Some fungi produce potent antiviral compounds that reduce honey bee collapse disorder. In the process of mycoremediation, fungi can be employed to break down toxic pollutants. Mycofabrication uses fungi to produce sustainable materials, from bricks to leather. Not to mention the many ways fungi change the way we think, feel and imagine.
I was reading the opinion you co-wrote in The Guardian on the possibility mycorrhizal fungal networks provide for carbon and nutrient cycling and storage. How do you feel about bridging the gap between popular cultural interest in fungi and organizing for the preservation of these organisms?
Fungi are a kingdom of life that has not had the attention of a kingdom. They are neglected in conservation frameworks, educational curricula, and scientific and medical research. Part of the challenge, of course, is raising awareness of fungal life and the many vital roles they play in the biosphere.
But this is just the beginning. I’m working with an organization called the Society for the Protection of Underground Networks, which is trying to create robust maps of the planet’s fungal communities that can be used by decision makers to account for life in the soil. I work with two other organizations, Fauna Flora Funga and the Fungi Foundation, who are working to include fungi in protection frameworks, many of which currently exclude this third kingdom of macroscopic life. When we destroy fungal communities, we undermine ancient life support systems that make so much of life possible.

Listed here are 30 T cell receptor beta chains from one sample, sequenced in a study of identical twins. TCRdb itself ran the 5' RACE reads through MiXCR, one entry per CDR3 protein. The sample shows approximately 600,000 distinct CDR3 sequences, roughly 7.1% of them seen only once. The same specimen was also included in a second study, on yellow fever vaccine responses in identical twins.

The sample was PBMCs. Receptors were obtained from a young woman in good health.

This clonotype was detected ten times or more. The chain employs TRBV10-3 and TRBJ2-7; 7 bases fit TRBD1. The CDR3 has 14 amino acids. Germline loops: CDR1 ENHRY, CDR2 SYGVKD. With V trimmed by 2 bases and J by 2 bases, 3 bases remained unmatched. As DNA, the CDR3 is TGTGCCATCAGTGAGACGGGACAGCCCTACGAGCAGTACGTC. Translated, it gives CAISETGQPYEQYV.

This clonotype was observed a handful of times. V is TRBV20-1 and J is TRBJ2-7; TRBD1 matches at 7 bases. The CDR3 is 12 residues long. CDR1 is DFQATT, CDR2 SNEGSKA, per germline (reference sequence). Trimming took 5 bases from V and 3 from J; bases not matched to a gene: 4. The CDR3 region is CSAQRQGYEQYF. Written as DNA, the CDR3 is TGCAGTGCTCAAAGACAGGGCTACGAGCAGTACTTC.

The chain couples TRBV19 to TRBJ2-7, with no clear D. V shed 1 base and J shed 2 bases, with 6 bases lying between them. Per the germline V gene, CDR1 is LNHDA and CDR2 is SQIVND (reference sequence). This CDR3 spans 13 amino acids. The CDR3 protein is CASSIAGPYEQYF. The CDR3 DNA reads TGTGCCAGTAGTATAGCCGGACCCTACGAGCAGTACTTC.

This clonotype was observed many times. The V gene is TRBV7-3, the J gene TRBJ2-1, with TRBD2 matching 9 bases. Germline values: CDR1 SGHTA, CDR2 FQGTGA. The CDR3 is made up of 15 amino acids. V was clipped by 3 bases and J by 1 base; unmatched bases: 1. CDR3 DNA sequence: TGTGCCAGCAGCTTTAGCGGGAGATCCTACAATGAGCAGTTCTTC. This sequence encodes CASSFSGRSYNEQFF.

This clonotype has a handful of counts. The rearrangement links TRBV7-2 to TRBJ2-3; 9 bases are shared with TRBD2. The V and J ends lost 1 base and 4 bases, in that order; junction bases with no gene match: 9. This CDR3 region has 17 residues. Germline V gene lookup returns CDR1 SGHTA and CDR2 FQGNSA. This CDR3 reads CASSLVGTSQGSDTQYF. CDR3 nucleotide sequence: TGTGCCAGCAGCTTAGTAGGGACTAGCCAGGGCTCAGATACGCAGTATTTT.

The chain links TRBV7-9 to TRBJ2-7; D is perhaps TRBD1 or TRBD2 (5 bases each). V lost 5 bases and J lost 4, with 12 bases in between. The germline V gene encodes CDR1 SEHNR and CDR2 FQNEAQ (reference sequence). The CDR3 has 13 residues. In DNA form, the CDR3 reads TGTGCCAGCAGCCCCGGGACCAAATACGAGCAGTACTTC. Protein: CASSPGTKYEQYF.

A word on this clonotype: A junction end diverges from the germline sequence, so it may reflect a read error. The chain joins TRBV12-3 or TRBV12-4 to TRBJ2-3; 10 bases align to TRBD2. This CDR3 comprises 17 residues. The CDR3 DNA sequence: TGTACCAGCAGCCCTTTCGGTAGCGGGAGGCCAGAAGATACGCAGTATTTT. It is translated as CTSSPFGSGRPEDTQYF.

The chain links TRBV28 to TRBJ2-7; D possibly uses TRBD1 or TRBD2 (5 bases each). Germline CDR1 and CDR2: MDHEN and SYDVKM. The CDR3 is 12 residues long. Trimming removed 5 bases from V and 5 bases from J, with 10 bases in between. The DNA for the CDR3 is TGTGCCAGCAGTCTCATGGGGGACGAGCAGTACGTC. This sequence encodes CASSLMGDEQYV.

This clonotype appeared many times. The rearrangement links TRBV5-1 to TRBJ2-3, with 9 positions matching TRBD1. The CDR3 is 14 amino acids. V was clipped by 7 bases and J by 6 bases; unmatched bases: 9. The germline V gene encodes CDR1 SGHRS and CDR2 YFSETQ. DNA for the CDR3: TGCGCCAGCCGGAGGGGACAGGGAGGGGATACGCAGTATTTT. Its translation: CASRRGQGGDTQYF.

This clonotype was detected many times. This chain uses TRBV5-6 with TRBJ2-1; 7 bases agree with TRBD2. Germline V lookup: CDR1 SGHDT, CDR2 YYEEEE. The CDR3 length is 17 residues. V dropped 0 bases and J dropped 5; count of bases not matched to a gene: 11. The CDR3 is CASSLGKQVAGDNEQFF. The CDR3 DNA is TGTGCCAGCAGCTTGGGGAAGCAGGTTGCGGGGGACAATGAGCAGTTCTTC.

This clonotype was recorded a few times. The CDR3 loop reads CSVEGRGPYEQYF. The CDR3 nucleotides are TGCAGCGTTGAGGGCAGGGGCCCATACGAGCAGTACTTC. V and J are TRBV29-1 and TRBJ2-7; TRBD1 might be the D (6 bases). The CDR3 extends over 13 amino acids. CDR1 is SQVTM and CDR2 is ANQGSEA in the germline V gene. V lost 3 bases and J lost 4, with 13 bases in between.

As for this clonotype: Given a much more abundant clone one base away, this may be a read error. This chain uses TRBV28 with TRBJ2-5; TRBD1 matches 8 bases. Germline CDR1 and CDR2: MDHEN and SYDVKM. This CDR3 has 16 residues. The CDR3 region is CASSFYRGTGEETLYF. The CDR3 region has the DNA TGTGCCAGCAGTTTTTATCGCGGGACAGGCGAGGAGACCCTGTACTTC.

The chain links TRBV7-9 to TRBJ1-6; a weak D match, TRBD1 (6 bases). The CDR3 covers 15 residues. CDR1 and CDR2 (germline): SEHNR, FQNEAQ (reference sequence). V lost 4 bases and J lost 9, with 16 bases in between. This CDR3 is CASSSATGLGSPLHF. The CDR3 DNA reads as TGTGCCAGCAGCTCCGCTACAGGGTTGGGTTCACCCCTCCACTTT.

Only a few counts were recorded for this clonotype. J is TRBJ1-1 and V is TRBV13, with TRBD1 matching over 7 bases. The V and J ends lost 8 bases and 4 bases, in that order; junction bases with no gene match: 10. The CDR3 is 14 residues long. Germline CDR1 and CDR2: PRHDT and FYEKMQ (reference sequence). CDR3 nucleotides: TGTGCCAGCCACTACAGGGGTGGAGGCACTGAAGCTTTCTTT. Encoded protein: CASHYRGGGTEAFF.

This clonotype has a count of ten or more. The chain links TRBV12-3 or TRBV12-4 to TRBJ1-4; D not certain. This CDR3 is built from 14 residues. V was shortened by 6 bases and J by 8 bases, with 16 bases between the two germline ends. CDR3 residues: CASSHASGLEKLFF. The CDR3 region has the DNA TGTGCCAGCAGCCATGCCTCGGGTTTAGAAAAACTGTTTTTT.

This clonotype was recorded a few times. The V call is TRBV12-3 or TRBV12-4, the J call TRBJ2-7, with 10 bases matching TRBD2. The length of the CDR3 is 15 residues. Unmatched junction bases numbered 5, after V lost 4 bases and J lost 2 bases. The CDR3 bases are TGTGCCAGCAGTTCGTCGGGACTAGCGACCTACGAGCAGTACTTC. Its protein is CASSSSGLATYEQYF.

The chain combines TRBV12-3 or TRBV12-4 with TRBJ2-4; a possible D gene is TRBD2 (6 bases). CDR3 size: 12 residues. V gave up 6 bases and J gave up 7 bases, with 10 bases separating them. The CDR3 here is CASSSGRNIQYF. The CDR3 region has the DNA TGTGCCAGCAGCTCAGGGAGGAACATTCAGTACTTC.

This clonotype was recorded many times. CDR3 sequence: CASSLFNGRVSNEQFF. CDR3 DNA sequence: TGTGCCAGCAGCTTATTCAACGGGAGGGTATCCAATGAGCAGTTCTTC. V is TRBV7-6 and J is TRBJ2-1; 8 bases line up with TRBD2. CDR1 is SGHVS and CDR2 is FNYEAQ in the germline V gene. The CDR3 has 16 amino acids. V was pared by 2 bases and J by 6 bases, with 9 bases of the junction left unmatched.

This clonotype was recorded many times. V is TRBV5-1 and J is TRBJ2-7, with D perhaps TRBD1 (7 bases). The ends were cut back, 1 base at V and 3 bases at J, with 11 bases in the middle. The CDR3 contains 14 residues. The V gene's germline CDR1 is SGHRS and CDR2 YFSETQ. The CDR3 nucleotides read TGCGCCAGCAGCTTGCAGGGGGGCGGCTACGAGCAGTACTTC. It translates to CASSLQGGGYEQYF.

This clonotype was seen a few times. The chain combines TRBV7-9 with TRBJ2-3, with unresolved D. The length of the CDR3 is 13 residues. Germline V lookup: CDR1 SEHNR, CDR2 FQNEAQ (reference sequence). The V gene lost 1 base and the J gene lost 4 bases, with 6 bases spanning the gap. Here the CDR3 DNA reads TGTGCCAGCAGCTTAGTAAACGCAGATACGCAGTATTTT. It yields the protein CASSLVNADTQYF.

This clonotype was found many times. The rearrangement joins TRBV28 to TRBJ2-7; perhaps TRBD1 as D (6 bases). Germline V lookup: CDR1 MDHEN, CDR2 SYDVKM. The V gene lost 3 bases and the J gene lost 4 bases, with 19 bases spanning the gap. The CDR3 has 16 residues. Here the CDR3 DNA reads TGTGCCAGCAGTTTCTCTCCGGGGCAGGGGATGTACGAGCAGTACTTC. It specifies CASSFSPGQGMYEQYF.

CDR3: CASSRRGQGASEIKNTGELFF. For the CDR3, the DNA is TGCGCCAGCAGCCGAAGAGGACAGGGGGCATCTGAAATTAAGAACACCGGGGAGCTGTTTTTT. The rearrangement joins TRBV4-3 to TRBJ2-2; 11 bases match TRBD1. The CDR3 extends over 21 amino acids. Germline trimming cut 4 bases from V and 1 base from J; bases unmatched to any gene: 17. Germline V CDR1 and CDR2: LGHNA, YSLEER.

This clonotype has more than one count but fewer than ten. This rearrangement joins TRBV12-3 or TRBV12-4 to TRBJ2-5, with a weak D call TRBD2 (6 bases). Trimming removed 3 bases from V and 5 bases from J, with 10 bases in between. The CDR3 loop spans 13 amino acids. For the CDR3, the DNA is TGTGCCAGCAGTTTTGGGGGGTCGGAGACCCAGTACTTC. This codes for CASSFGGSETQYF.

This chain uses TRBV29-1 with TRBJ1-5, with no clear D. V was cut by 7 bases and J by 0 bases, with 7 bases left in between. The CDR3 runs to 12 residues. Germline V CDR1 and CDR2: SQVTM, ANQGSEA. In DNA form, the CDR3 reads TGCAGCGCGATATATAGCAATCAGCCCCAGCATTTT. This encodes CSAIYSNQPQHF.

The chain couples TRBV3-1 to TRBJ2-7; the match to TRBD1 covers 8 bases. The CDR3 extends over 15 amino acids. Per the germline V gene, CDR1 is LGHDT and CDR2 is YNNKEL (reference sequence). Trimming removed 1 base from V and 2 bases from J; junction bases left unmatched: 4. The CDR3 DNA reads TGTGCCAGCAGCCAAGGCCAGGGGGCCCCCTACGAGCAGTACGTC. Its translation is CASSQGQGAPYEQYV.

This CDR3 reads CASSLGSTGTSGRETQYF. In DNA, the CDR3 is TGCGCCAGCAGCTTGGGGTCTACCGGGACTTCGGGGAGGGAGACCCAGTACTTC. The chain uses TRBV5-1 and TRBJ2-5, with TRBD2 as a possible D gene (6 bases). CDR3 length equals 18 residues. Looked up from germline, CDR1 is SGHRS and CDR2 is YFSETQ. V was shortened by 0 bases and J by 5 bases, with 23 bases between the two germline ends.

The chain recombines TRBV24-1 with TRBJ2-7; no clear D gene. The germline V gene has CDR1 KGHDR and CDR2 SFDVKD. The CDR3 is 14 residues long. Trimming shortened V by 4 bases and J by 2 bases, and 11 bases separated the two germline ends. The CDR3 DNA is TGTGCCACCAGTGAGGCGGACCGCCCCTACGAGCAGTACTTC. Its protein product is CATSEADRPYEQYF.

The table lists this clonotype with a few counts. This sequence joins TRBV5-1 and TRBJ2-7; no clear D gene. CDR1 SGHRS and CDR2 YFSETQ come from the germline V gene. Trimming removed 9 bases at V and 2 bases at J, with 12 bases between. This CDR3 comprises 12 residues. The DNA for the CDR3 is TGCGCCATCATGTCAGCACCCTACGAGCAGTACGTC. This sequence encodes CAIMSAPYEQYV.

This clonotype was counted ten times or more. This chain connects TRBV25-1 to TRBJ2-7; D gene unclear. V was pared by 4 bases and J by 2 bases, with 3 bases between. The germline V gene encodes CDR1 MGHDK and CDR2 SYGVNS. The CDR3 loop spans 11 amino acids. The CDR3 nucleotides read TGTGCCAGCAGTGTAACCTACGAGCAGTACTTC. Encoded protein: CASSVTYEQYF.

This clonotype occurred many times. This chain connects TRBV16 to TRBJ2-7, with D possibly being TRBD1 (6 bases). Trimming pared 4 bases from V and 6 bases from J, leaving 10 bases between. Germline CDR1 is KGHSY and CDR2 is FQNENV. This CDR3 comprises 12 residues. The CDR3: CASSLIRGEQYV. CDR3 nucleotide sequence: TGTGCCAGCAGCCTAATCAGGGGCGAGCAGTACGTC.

Even without the data, if we’re just talking about carbon sequestration in forests or grasses, mycorrhizal networks usually don’t enter the conversation. Maybe that’s the preconception that we’re primarily visual beings, that we’re looking for the thing we can see.
Despite the fact that soils are a large carbon pool, we tend to neglect subsurface ecosystems. This is partly because we don’t know much about what goes on underground and the many lives lived beyond our sight. It is difficult to study these organisms and what they do. In a recent article I was a part of, we take a closer look at these challenges. Our estimates of the carbon entering soil via mycorrhizal fungi are imperfect and should be interpreted with caution, but they provide an indication of how important mycorrhizal relationships are in mediating nutrient fluxes in global ecosystems.
When I read your book I often thought: I can’t believe I don’t know this. Fungi made life possible on Earth, and yet so much of what you wrote about was completely new to me. It got me thinking, how do we know something that we think we know?
I love studying the living world because our investigations so often make the known unknown. Fungi, like so many organisms, invite us to think in new ways about many well-used concepts that we thought we understood. There are so many pressing challenges we face today, and there are many ways we can collaborate with fungi to help us adapt to life on a damaged planet. And there is so much we don’t know.